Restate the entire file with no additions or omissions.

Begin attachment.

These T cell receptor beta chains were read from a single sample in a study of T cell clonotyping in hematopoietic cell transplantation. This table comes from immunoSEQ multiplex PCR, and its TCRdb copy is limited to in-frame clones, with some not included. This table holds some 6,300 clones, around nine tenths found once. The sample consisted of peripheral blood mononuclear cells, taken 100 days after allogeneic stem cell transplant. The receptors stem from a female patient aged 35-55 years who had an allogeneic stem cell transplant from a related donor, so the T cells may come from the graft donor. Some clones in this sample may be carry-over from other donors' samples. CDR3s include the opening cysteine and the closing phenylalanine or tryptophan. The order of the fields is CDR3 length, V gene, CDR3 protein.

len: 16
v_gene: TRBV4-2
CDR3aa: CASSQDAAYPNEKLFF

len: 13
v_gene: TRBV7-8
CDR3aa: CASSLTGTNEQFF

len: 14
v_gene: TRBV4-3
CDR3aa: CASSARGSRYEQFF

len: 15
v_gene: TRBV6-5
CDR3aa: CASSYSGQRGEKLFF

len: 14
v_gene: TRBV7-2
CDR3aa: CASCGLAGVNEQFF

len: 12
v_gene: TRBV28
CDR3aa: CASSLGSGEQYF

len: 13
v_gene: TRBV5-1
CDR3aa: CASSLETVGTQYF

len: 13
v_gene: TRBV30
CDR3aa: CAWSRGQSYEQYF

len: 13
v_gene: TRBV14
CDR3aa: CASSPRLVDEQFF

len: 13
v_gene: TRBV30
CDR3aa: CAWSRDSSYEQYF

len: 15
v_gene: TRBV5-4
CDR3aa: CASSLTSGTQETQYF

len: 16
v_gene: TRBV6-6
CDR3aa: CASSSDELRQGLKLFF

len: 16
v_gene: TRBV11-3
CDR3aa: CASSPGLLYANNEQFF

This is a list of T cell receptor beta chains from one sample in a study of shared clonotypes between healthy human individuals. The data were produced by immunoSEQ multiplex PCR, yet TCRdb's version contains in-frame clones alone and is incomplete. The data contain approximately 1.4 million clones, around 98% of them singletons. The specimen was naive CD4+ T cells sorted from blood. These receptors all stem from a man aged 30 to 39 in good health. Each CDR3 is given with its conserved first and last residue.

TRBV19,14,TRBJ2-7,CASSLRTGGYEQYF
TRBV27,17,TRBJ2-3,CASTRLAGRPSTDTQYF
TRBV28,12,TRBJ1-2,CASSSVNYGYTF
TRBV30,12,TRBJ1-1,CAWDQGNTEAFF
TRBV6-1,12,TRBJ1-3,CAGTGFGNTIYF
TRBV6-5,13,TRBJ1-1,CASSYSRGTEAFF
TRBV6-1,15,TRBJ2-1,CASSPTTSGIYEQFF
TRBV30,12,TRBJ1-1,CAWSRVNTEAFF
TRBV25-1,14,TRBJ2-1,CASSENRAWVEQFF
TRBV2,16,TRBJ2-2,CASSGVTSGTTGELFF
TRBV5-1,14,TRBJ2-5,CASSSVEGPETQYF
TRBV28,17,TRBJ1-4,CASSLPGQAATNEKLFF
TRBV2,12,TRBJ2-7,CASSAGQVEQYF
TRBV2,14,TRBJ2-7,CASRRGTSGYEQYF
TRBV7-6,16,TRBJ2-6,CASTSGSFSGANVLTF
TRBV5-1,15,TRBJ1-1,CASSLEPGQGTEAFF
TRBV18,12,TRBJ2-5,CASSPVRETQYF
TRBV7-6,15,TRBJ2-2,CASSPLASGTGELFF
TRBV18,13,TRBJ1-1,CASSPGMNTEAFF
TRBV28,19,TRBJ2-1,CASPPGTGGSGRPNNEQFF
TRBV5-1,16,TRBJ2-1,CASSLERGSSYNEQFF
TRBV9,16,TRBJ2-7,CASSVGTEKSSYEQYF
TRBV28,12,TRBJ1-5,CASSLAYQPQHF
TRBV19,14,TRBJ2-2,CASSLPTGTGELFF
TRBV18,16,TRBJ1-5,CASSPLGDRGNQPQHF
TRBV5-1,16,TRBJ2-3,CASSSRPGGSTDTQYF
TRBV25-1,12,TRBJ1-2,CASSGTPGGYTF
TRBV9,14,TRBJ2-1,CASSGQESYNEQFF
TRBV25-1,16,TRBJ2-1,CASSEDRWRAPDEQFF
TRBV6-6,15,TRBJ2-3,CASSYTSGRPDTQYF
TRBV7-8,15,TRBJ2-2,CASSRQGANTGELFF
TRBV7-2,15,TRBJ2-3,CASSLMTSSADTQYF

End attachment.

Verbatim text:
These T cell receptor beta chains were read from a single sample in a study of T cell clonotyping in hematopoietic cell transplantation. This table comes from immunoSEQ multiplex PCR, and its TCRdb copy is limited to in-frame clones, with some not included. This table holds some 6,300 clones, around nine tenths found once. The sample consisted of peripheral blood mononuclear cells, taken 100 days after allogeneic stem cell transplant. The receptors stem from a female patient aged 35-55 years who had an allogeneic stem cell transplant from a related donor, so the T cells may come from the graft donor. Some clones in this sample may be carry-over from other donors' samples. CDR3s include the opening cysteine and the closing phenylalanine or tryptophan. The order of the fields is CDR3 length, V gene, CDR3 protein.

len: 16
v_gene: TRBV4-2
CDR3aa: CASSQDAAYPNEKLFF

len: 13
v_gene: TRBV7-8
CDR3aa: CASSLTGTNEQFF

len: 14
v_gene: TRBV4-3
CDR3aa: CASSARGSRYEQFF

len: 15
v_gene: TRBV6-5
CDR3aa: CASSYSGQRGEKLFF

len: 14
v_gene: TRBV7-2
CDR3aa: CASCGLAGVNEQFF

len: 12
v_gene: TRBV28
CDR3aa: CASSLGSGEQYF

len: 13
v_gene: TRBV5-1
CDR3aa: CASSLETVGTQYF

len: 13
v_gene: TRBV30
CDR3aa: CAWSRGQSYEQYF

len: 13
v_gene: TRBV14
CDR3aa: CASSPRLVDEQFF

len: 13
v_gene: TRBV30
CDR3aa: CAWSRDSSYEQYF

len: 15
v_gene: TRBV5-4
CDR3aa: CASSLTSGTQETQYF

len: 16
v_gene: TRBV6-6
CDR3aa: CASSSDELRQGLKLFF

len: 16
v_gene: TRBV11-3
CDR3aa: CASSPGLLYANNEQFF

This is a list of T cell receptor beta chains from one sample in a study of shared clonotypes between healthy human individuals. The data were produced by immunoSEQ multiplex PCR, yet TCRdb's version contains in-frame clones alone and is incomplete. The data contain approximately 1.4 million clones, around 98% of them singletons. The specimen was naive CD4+ T cells sorted from blood. These receptors all stem from a man aged 30 to 39 in good health. Each CDR3 is given with its conserved first and last residue.

TRBV19,14,TRBJ2-7,CASSLRTGGYEQYF
TRBV27,17,TRBJ2-3,CASTRLAGRPSTDTQYF
TRBV28,12,TRBJ1-2,CASSSVNYGYTF
TRBV30,12,TRBJ1-1,CAWDQGNTEAFF
TRBV6-1,12,TRBJ1-3,CAGTGFGNTIYF
TRBV6-5,13,TRBJ1-1,CASSYSRGTEAFF
TRBV6-1,15,TRBJ2-1,CASSPTTSGIYEQFF
TRBV30,12,TRBJ1-1,CAWSRVNTEAFF
TRBV25-1,14,TRBJ2-1,CASSENRAWVEQFF
TRBV2,16,TRBJ2-2,CASSGVTSGTTGELFF
TRBV5-1,14,TRBJ2-5,CASSSVEGPETQYF
TRBV28,17,TRBJ1-4,CASSLPGQAATNEKLFF
TRBV2,12,TRBJ2-7,CASSAGQVEQYF
TRBV2,14,TRBJ2-7,CASRRGTSGYEQYF
TRBV7-6,16,TRBJ2-6,CASTSGSFSGANVLTF
TRBV5-1,15,TRBJ1-1,CASSLEPGQGTEAFF
TRBV18,12,TRBJ2-5,CASSPVRETQYF
TRBV7-6,15,TRBJ2-2,CASSPLASGTGELFF
TRBV18,13,TRBJ1-1,CASSPGMNTEAFF
TRBV28,19,TRBJ2-1,CASPPGTGGSGRPNNEQFF
TRBV5-1,16,TRBJ2-1,CASSLERGSSYNEQFF
TRBV9,16,TRBJ2-7,CASSVGTEKSSYEQYF
TRBV28,12,TRBJ1-5,CASSLAYQPQHF
TRBV19,14,TRBJ2-2,CASSLPTGTGELFF
TRBV18,16,TRBJ1-5,CASSPLGDRGNQPQHF
TRBV5-1,16,TRBJ2-3,CASSSRPGGSTDTQYF
TRBV25-1,12,TRBJ1-2,CASSGTPGGYTF
TRBV9,14,TRBJ2-1,CASSGQESYNEQFF
TRBV25-1,16,TRBJ2-1,CASSEDRWRAPDEQFF
TRBV6-6,15,TRBJ2-3,CASSYTSGRPDTQYF
TRBV7-8,15,TRBJ2-2,CASSRQGANTGELFF
TRBV7-2,15,TRBJ2-3,CASSLMTSSADTQYF